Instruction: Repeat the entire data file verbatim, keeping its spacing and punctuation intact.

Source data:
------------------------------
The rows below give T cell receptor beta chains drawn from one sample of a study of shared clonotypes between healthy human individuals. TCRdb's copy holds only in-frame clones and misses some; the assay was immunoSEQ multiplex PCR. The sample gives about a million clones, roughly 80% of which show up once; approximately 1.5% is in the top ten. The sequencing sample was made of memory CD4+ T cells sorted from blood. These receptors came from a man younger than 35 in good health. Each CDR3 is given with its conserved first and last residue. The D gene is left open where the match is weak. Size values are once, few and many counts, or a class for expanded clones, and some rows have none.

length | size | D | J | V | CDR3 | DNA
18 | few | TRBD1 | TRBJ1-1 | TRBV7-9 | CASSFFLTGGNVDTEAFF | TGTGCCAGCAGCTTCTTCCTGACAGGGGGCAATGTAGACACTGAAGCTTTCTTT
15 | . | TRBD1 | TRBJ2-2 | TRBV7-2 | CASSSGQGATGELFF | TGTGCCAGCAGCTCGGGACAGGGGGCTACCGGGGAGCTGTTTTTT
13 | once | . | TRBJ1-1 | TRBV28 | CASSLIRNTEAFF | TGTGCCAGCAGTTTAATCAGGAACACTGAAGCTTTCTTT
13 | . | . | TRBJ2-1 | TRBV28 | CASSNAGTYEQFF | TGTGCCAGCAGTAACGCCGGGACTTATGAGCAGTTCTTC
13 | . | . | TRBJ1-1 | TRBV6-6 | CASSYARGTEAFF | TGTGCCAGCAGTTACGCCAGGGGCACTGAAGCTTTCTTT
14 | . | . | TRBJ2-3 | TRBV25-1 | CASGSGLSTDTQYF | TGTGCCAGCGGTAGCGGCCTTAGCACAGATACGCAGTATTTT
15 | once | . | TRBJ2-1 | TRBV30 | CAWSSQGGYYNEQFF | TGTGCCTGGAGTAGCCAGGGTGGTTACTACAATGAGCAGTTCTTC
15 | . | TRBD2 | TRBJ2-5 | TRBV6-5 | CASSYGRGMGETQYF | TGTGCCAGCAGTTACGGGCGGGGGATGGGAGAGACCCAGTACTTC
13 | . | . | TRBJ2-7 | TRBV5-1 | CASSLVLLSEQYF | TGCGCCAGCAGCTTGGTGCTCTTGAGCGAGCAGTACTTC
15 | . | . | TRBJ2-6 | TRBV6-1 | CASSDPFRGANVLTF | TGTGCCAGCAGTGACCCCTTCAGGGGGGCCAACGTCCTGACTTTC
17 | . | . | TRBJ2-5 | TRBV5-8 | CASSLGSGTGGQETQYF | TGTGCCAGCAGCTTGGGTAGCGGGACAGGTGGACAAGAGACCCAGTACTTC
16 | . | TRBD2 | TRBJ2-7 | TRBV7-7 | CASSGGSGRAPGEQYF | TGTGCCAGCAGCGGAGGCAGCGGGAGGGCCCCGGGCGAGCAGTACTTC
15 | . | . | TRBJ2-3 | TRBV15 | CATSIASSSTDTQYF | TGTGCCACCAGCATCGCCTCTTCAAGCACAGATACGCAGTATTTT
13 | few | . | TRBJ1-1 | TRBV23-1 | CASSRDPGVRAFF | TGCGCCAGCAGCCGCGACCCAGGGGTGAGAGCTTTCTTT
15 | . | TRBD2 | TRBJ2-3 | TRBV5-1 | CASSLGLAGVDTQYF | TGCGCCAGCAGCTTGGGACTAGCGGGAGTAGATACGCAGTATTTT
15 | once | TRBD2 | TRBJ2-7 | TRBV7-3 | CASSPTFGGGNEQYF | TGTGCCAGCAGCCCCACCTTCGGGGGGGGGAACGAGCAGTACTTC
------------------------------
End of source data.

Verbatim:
The rows below give T cell receptor beta chains drawn from one sample of a study of shared clonotypes between healthy human individuals. TCRdb's copy holds only in-frame clones and misses some; the assay was immunoSEQ multiplex PCR. The sample gives about a million clones, roughly 80% of which show up once; approximately 1.5% is in the top ten. The sequencing sample was made of memory CD4+ T cells sorted from blood. These receptors came from a man younger than 35 in good health. Each CDR3 is given with its conserved first and last residue. The D gene is left open where the match is weak. Size values are once, few and many counts, or a class for expanded clones, and some rows have none.

length | size | D | J | V | CDR3 | DNA
18 | few | TRBD1 | TRBJ1-1 | TRBV7-9 | CASSFFLTGGNVDTEAFF | TGTGCCAGCAGCTTCTTCCTGACAGGGGGCAATGTAGACACTGAAGCTTTCTTT
15 | . | TRBD1 | TRBJ2-2 | TRBV7-2 | CASSSGQGATGELFF | TGTGCCAGCAGCTCGGGACAGGGGGCTACCGGGGAGCTGTTTTTT
13 | once | . | TRBJ1-1 | TRBV28 | CASSLIRNTEAFF | TGTGCCAGCAGTTTAATCAGGAACACTGAAGCTTTCTTT
13 | . | . | TRBJ2-1 | TRBV28 | CASSNAGTYEQFF | TGTGCCAGCAGTAACGCCGGGACTTATGAGCAGTTCTTC
13 | . | . | TRBJ1-1 | TRBV6-6 | CASSYARGTEAFF | TGTGCCAGCAGTTACGCCAGGGGCACTGAAGCTTTCTTT
14 | . | . | TRBJ2-3 | TRBV25-1 | CASGSGLSTDTQYF | TGTGCCAGCGGTAGCGGCCTTAGCACAGATACGCAGTATTTT
15 | once | . | TRBJ2-1 | TRBV30 | CAWSSQGGYYNEQFF | TGTGCCTGGAGTAGCCAGGGTGGTTACTACAATGAGCAGTTCTTC
15 | . | TRBD2 | TRBJ2-5 | TRBV6-5 | CASSYGRGMGETQYF | TGTGCCAGCAGTTACGGGCGGGGGATGGGAGAGACCCAGTACTTC
13 | . | . | TRBJ2-7 | TRBV5-1 | CASSLVLLSEQYF | TGCGCCAGCAGCTTGGTGCTCTTGAGCGAGCAGTACTTC
15 | . | . | TRBJ2-6 | TRBV6-1 | CASSDPFRGANVLTF | TGTGCCAGCAGTGACCCCTTCAGGGGGGCCAACGTCCTGACTTTC
17 | . | . | TRBJ2-5 | TRBV5-8 | CASSLGSGTGGQETQYF | TGTGCCAGCAGCTTGGGTAGCGGGACAGGTGGACAAGAGACCCAGTACTTC
16 | . | TRBD2 | TRBJ2-7 | TRBV7-7 | CASSGGSGRAPGEQYF | TGTGCCAGCAGCGGAGGCAGCGGGAGGGCCCCGGGCGAGCAGTACTTC
15 | . | . | TRBJ2-3 | TRBV15 | CATSIASSSTDTQYF | TGTGCCACCAGCATCGCCTCTTCAAGCACAGATACGCAGTATTTT
13 | few | . | TRBJ1-1 | TRBV23-1 | CASSRDPGVRAFF | TGCGCCAGCAGCCGCGACCCAGGGGTGAGAGCTTTCTTT
15 | . | TRBD2 | TRBJ2-3 | TRBV5-1 | CASSLGLAGVDTQYF | TGCGCCAGCAGCTTGGGACTAGCGGGAGTAGATACGCAGTATTTT
15 | once | TRBD2 | TRBJ2-7 | TRBV7-3 | CASSPTFGGGNEQYF | TGTGCCAGCAGCCCCACCTTCGGGGGGGGGAACGAGCAGTACTTC